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Diamondbacks 9, Padres 6: Let's play two! Or 18 innings, anyway...

Record: 25-32. Pace: 71-91. Change on last season: -7. Change on 2004: +3.

This game by the numbers:
   At-bats: 125 (64 Arizona, 61 San Diego)
   Hits: 27 (18-9)
   Walks: 16 (10-6)
   Strikeouts: 29 (15-14)
   Left on base: 23 (16-7)
   Pitchers used: 18 (8-10)
   Pitches thrown: 592 (276-316)
   Time of game: 5 hours, 45 minutes

I'm doing the rest of this one after the jump, for reasons which should be pretty obvious. :-)

Wow. Simply: wow. The Diamondbacks managed almost to snatch defeat from the jaws of victory, allowing the Padres to tie things up by allowing five runs in the ninth to make the score tied at six. However, the bullpen which had been so wretched, then blanked the Padres - the B-members of our relief corps no-hitting San Diego for a complete game after that point. And Mark Reynolds hit a three-run homer off utility infielder and desperation pitcher Josh Wilson, to give Arizona a victory which should really have been a great deal easier.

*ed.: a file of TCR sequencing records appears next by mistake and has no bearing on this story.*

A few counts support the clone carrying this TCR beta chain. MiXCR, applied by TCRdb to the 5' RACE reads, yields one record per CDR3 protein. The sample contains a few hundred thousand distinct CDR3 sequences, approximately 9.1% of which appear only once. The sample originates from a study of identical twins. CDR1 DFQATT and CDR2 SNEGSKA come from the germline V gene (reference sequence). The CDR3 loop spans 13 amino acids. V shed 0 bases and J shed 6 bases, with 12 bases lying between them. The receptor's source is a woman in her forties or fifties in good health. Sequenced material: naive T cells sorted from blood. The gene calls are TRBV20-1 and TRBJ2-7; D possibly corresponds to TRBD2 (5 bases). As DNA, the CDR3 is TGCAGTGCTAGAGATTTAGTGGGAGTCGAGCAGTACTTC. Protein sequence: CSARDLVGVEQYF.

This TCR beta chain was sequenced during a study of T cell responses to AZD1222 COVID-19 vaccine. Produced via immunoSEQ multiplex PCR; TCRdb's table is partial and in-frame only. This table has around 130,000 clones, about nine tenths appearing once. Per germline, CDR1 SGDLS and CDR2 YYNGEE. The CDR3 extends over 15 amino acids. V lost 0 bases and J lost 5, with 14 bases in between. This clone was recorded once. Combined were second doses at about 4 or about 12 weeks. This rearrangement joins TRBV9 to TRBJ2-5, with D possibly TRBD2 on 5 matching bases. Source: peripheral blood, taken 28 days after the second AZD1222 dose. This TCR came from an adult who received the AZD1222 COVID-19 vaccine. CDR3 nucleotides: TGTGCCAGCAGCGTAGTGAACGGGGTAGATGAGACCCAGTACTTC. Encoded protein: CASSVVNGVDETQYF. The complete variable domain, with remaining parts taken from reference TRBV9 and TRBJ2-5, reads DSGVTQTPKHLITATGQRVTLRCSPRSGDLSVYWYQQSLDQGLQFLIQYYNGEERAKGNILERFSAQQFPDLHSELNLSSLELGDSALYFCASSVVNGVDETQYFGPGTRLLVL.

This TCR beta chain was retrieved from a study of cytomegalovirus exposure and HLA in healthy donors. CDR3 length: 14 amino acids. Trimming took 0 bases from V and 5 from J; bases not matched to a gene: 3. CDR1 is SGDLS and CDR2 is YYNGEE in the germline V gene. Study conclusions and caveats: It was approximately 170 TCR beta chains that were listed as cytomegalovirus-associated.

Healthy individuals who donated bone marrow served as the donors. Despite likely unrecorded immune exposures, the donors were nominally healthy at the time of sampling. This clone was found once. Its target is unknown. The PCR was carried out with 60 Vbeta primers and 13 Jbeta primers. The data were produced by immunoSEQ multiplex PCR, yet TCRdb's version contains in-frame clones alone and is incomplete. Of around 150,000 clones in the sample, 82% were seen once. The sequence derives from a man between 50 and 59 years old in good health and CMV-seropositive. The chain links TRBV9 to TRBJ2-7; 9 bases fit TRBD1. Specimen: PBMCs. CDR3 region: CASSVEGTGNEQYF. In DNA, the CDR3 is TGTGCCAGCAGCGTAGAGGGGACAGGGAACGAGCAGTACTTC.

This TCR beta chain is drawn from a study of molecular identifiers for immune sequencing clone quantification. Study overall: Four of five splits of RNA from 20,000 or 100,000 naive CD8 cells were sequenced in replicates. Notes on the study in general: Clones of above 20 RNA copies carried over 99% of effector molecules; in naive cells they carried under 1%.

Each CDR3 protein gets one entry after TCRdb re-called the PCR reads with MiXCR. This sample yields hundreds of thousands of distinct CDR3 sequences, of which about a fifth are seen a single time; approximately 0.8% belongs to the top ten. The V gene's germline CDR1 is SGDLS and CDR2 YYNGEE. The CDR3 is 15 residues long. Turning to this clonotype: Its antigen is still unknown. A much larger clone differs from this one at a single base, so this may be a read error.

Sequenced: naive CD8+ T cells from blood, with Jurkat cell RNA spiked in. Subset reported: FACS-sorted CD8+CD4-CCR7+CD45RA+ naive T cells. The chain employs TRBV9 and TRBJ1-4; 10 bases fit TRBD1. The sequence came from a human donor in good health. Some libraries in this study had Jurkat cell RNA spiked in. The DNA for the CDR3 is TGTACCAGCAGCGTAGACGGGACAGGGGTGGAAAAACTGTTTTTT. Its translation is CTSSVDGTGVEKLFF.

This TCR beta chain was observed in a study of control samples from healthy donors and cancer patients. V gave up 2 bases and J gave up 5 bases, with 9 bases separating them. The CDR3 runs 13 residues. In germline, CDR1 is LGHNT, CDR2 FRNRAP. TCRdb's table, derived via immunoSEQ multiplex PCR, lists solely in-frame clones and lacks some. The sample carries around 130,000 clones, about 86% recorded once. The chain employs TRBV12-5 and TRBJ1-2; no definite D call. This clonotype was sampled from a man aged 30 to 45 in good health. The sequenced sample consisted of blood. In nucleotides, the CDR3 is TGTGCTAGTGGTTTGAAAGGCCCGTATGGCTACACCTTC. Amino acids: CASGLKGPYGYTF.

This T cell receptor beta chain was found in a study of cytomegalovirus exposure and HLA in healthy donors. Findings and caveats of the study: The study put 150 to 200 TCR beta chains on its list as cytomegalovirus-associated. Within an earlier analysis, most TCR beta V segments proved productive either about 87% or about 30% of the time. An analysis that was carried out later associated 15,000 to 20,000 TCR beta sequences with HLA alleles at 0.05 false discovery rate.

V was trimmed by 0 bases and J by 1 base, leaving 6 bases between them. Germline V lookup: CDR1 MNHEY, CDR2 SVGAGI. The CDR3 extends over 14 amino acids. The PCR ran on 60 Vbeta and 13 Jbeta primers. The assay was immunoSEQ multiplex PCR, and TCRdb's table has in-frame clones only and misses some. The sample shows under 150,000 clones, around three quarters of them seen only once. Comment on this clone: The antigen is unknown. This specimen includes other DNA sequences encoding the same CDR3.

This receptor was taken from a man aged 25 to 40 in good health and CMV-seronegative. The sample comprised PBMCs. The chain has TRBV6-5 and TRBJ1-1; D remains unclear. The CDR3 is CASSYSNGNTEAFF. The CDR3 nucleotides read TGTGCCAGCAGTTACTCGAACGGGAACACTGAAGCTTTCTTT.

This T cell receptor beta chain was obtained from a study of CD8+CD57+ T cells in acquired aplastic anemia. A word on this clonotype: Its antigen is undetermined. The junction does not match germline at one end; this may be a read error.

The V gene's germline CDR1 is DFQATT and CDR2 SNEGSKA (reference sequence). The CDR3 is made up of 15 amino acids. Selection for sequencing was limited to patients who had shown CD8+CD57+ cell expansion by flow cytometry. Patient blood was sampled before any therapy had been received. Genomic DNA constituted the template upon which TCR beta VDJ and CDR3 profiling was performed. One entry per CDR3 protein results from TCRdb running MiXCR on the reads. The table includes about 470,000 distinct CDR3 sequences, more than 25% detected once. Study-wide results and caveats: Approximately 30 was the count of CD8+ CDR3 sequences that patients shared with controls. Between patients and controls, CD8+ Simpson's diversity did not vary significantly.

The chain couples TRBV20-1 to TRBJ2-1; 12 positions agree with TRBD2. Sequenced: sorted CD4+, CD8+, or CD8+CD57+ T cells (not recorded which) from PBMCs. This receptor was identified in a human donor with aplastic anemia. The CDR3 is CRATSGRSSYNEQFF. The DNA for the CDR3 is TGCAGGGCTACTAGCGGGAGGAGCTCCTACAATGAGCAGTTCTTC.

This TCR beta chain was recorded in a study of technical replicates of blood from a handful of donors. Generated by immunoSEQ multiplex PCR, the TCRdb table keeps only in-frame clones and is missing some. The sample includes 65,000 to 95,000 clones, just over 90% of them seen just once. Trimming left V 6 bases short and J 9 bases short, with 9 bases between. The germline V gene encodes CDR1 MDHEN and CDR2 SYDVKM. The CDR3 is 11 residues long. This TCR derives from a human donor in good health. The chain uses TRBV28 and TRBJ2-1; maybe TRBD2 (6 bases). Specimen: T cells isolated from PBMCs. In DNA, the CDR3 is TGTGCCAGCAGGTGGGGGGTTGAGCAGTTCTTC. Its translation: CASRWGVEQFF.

To start at what looked like the end (even if it turned out to be the middle), this has to be the most spectacular melt-down in Diamondbacks history - the bullpen allowed five runs in the ninth inning, wiping out a lead and a Win Probability estimated at 99.3%. Juan Gutierrez started things off, with a double, an RBI single and a walk - he then got a very, very long fly-out to the warning-track in center. Enter Chad Qualls, who allowed an infield RBI single and then got Chris Burke to ground out - unfortunately, just not hard enough for us to turn the double-play. Still, David Eckstein was up: he'd only hit seven homers in the previous three seasons combined, covering over 1,400 at-bats. So it's not as it he was going to hit a three-run homer, was he?